If your only choice is conventional meat/poultry... which one is best? - Mothering Forums
Traditional Foods > If your only choice is conventional meat/poultry... which one is best?
Thystle's Avatar Thystle 12:49 AM 09-21-2011

If you are unable to get grass fed/organic poultry or meat... what would you choose from the "conventional" choices at the regular grocery store?

 

 

 



prancie's Avatar prancie 11:51 AM 09-21-2011

I would choose the least processed ingredients possible.  


Thystle's Avatar Thystle 11:59 AM 09-21-2011

Ahhh but if the choices are meat related... would you choose conventional chicken, pork or beef?


LCBMAX's Avatar LCBMAX 12:23 PM 09-21-2011

I like to tell myself that turkey is a teensy bit better since there seem to be regulations on turkey production that are not on chicken or beef. (I haven't actually researched this, so it's purely a self-serving delusion.) I also would choose whole cuts of anything over ground meat products of any kind. 


prancie's Avatar prancie 09:06 AM 09-24-2011

I would personally avoid chicken first.  Plus, you cab get grass-fed beef in wholes,halves or quarters that is less expensive per pound than conventionally raised beef from the store.

 


luckiest's Avatar luckiest 03:45 PM 09-24-2011

My understanding is that a lot of the nasty stuff, like pesticide contaminates in non-organically grain fed animals, accumulates in the fat.  On top of that, grain fed animals have virtually no omega-3s in their fat, only omega-6s.  I can't remember where I read this...probably on Mark's Daily Apple.  So I'd avoid the fat, which would mean poultry over beef.  But I also second the tip to buy a half cow - multiple families can go in together.  Farms near me sell halved and quartered cows, butchered into cuts and sealed, for about $6/lb.  


prancie's Avatar prancie 06:10 PM 09-24-2011

in Alabama I know a farmer doing grass-fed beef for $3-4 dollars a pound.  His free range chickens are $10 each!  So, if you look around, ask around, craiglist, ask at the farmers market, you can find farmers selling beef, pork, chicken, goat, lamb, duck etc for far below grocery store prices.  Some will even custom raise animals for you.   


Wolfcat's Avatar Wolfcat 01:45 PM 09-25-2011

I totally understand where the OP is coming from. Never mind that I live in the middle of beef-country Nebraska, I would have to special-order grass-fed meat online, in bulk, and pay for delivery, etc. On my budget, that is just cost prohibitive. I can't justify spending that much money on food that we can't even store properly. There is a co-op in NE that does grass-fed beef, but not in MY part of the state, which seems to be par for the course for decent foods around here.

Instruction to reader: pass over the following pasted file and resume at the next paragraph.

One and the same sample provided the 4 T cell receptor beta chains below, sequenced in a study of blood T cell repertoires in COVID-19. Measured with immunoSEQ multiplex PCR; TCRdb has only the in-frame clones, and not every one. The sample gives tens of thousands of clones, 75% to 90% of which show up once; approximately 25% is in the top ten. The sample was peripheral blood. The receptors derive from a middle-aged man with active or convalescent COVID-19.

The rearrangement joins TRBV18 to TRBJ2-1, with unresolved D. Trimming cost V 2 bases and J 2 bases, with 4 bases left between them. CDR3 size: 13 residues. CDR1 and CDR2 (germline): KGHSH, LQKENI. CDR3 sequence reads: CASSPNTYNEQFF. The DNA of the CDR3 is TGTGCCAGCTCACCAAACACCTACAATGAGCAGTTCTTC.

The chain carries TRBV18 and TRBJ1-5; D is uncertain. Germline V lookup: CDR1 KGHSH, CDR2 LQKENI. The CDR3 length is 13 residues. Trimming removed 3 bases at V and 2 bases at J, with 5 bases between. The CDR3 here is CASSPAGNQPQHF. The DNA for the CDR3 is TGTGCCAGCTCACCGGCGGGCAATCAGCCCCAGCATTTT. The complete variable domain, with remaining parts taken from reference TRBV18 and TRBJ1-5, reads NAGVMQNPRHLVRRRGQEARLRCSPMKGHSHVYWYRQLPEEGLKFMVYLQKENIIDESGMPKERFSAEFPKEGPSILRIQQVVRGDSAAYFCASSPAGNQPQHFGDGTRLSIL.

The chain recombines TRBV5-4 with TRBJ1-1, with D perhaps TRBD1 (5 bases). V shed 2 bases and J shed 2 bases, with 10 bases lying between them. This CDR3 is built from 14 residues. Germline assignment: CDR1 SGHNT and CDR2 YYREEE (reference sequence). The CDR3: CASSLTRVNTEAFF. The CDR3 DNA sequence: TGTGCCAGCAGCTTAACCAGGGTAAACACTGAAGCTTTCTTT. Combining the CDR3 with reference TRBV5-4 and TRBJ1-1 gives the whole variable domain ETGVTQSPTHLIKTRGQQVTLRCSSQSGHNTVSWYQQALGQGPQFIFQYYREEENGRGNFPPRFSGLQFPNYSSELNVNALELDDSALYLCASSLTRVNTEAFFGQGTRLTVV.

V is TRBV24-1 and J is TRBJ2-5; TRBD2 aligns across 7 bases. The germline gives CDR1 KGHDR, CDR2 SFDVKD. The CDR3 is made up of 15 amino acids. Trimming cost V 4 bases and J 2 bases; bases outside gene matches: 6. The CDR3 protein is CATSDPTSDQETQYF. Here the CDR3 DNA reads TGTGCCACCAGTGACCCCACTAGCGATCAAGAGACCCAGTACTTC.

The long and the short of it is this, I have to choose what I can buy that's "good" and what I have to settle for as "decent". We buy whole grains, real food and fresh meats, but we cannot buy grass-fed.

 

If someone wants to buy it for us, that'd be great! thumb.gif


littlest birds's Avatar littlest birds 08:43 PM 09-25-2011

I also live in "beef country" in KY where there is grass fed beef being raised on hilly pasture all over.  I want to know--where is this plain old beef going?  These are mainstream farmers raising this.  So can anyone explain to me how much of the conventional beef in stores may be coming from pastured cattle anyway?  Looking around me, I think a fair bit of it is.  Pasture saves money especially where land is cheap and businessmen selling beef care plenty about that.  I'm VERY curious about this..

 


Ermintrude's Avatar Ermintrude 08:57 PM 09-26-2011

Hi, I would check out Home Grown Cow (http://www.homegrowncow.com) to see if they had anything there that fits my needs.

 


1love4ever's Avatar 1love4ever 12:05 AM 09-27-2011

Cows that are pastured are almost always "grain finished" in a feed lot with genetically modified, sprayed corn.   They are usually there for a few weeks to months, sometimes longer as is the case with the feed lot about a mile from where I grew up.

There is a federal law that does not allow synthetic hormones to be used in poultry or pigs, and there is a law that does not allow antibiotics to be used in bison.  But all of those things are allowed in cows, so beef would be my LAST choice!  At my local Walmart which is very small and conservative, they sell Harvestland chicken which I would recommend over Tyson any day.  It is not much more expensive but is more humane and healthier!